April 10, 2005
Photo: Houses sit collapsed after a quake on Genkai island near Fukuoka in Japan, 20 March 2005. Moderate earthquakes shook Japan but there was no danger of tsunami seismic waves, the meteorological agency said. (AFP/File)
TOKYO (Reuters) - A strong earthquake with a preliminary magnitude of 6.1 jolted the Tokyo region on Monday morning, but no tsunami warning was issued and there were no immediate reports of serious damage.
Two runways at Narita International Airport near Tokyo were closed for checks but soon reopened, public broadcaster NHK said.
Some high speed bullet train lines experienced minor delays because power stopped briefly, and some local lines were halted.
Officials warned of possible aftershocks and landslides.
A nuclear reactor in Tokaimura, about 68 miles northeast of Tokyo, was operating normally, NHK said.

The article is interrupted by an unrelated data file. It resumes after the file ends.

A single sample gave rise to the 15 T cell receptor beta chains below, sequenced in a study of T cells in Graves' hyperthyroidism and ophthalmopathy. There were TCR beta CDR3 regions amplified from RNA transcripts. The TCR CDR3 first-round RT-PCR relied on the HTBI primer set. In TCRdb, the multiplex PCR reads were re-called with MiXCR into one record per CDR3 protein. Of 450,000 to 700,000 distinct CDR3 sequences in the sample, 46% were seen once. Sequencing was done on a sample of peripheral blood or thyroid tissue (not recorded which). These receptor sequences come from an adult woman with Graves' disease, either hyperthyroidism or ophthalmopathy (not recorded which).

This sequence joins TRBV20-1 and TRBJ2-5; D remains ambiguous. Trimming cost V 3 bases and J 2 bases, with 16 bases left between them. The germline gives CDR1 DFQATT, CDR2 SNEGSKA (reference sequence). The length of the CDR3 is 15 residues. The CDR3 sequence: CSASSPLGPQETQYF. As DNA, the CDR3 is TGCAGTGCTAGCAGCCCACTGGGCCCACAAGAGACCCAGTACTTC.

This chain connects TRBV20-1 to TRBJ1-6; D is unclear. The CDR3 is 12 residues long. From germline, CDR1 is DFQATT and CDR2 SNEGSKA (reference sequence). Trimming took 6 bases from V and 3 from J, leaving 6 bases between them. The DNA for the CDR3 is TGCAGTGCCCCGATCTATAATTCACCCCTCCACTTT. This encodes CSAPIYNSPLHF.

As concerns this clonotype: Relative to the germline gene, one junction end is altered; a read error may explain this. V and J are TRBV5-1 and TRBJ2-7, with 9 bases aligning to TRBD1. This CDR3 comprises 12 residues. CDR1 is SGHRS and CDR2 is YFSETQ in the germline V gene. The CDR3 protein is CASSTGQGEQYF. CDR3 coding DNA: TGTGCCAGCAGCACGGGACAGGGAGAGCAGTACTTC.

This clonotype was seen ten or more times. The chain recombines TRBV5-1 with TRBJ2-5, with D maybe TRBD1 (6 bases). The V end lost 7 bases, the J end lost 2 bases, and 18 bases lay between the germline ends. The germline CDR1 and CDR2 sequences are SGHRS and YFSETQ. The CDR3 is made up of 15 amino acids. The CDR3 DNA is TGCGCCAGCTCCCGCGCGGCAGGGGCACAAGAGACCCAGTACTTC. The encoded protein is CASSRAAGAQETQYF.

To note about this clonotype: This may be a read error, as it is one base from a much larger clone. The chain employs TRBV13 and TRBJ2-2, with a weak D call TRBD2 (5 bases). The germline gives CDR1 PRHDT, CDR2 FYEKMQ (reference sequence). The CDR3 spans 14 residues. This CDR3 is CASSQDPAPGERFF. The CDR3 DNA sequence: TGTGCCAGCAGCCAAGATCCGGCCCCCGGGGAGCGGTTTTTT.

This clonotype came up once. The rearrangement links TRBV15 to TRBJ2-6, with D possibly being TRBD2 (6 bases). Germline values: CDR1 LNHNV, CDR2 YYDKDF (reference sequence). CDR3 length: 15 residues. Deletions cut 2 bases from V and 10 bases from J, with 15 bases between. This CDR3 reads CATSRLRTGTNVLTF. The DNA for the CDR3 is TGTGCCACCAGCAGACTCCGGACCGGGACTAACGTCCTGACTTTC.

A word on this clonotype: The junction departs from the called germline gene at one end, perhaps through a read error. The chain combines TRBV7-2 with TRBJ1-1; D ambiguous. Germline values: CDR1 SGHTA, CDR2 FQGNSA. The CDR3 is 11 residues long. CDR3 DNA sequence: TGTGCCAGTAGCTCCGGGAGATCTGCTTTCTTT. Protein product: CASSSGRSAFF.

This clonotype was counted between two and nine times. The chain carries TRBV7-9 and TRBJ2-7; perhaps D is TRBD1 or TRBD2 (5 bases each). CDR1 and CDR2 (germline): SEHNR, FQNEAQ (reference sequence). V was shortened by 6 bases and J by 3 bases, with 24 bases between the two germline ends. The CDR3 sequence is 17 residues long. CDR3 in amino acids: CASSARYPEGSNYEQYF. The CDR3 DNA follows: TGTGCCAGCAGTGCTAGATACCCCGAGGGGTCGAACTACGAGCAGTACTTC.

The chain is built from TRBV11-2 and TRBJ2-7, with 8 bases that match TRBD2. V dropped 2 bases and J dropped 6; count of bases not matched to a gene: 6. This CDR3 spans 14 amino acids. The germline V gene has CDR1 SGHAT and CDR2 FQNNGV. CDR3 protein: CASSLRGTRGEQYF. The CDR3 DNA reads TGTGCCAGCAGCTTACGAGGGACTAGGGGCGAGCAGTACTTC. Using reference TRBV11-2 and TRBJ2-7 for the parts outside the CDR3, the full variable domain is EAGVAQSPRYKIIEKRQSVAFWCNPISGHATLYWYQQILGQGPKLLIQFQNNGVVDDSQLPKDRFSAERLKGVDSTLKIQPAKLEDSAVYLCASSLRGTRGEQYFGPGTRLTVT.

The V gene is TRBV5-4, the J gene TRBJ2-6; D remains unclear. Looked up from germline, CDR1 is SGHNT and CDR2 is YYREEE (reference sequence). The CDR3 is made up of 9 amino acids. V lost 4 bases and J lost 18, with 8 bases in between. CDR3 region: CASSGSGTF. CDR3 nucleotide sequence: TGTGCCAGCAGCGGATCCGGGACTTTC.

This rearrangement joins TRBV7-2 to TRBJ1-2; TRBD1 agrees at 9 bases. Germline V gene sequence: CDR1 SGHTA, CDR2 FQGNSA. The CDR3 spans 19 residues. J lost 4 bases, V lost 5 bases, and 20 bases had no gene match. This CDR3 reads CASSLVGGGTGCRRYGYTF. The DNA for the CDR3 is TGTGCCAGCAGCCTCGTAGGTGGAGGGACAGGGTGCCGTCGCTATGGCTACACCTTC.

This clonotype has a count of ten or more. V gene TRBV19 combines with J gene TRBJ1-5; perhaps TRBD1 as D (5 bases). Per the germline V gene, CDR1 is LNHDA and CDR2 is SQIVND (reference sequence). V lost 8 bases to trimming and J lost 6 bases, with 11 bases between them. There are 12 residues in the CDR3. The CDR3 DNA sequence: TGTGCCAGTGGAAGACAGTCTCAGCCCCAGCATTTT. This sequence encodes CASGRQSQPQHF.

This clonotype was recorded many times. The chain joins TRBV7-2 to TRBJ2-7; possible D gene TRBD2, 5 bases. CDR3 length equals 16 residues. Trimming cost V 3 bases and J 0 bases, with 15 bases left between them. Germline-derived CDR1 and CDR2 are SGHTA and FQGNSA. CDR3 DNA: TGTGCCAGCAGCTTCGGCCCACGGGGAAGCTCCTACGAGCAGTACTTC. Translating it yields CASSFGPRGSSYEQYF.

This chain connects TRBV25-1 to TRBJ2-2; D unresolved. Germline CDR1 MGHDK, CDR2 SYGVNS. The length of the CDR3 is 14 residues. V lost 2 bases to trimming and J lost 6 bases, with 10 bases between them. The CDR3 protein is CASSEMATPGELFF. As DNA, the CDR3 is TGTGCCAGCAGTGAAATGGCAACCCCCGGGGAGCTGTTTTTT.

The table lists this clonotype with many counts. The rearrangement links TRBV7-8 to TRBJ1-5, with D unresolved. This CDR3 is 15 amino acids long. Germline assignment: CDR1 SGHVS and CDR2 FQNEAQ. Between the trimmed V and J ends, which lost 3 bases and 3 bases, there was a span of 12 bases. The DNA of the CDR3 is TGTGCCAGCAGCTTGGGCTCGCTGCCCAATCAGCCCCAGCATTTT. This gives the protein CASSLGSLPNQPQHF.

The focus of the quake, which struck at 7:22 a.m. (1822 EDT), was about 37 mile below the earth's surface in Chiba prefecture, east of Tokyo, the Japan Meteorological Agency said.
"There have been no reports of damage," Masao Ikeda, a local official in the town of Kamisu told NHK.
"I was at home at the time of the earthquake. It was a big earthquake with sharp shaking from side-to-side," Ikeda said.
Earthquakes are common in Japan, one of the world's most seismically active areas, and the country accounts for about 20 percent of the world's earthquakes of magnitude 6 or greater.
In October 2004, an earthquake with a magnitude of 6.8 struck the Niigata region in northern Japan, killing about 40 people and injuring more than 3,000.
That was the deadliest quake since a magnitude 7.3 tremor hit the city of Kobe in 1995, killing more than 6,400.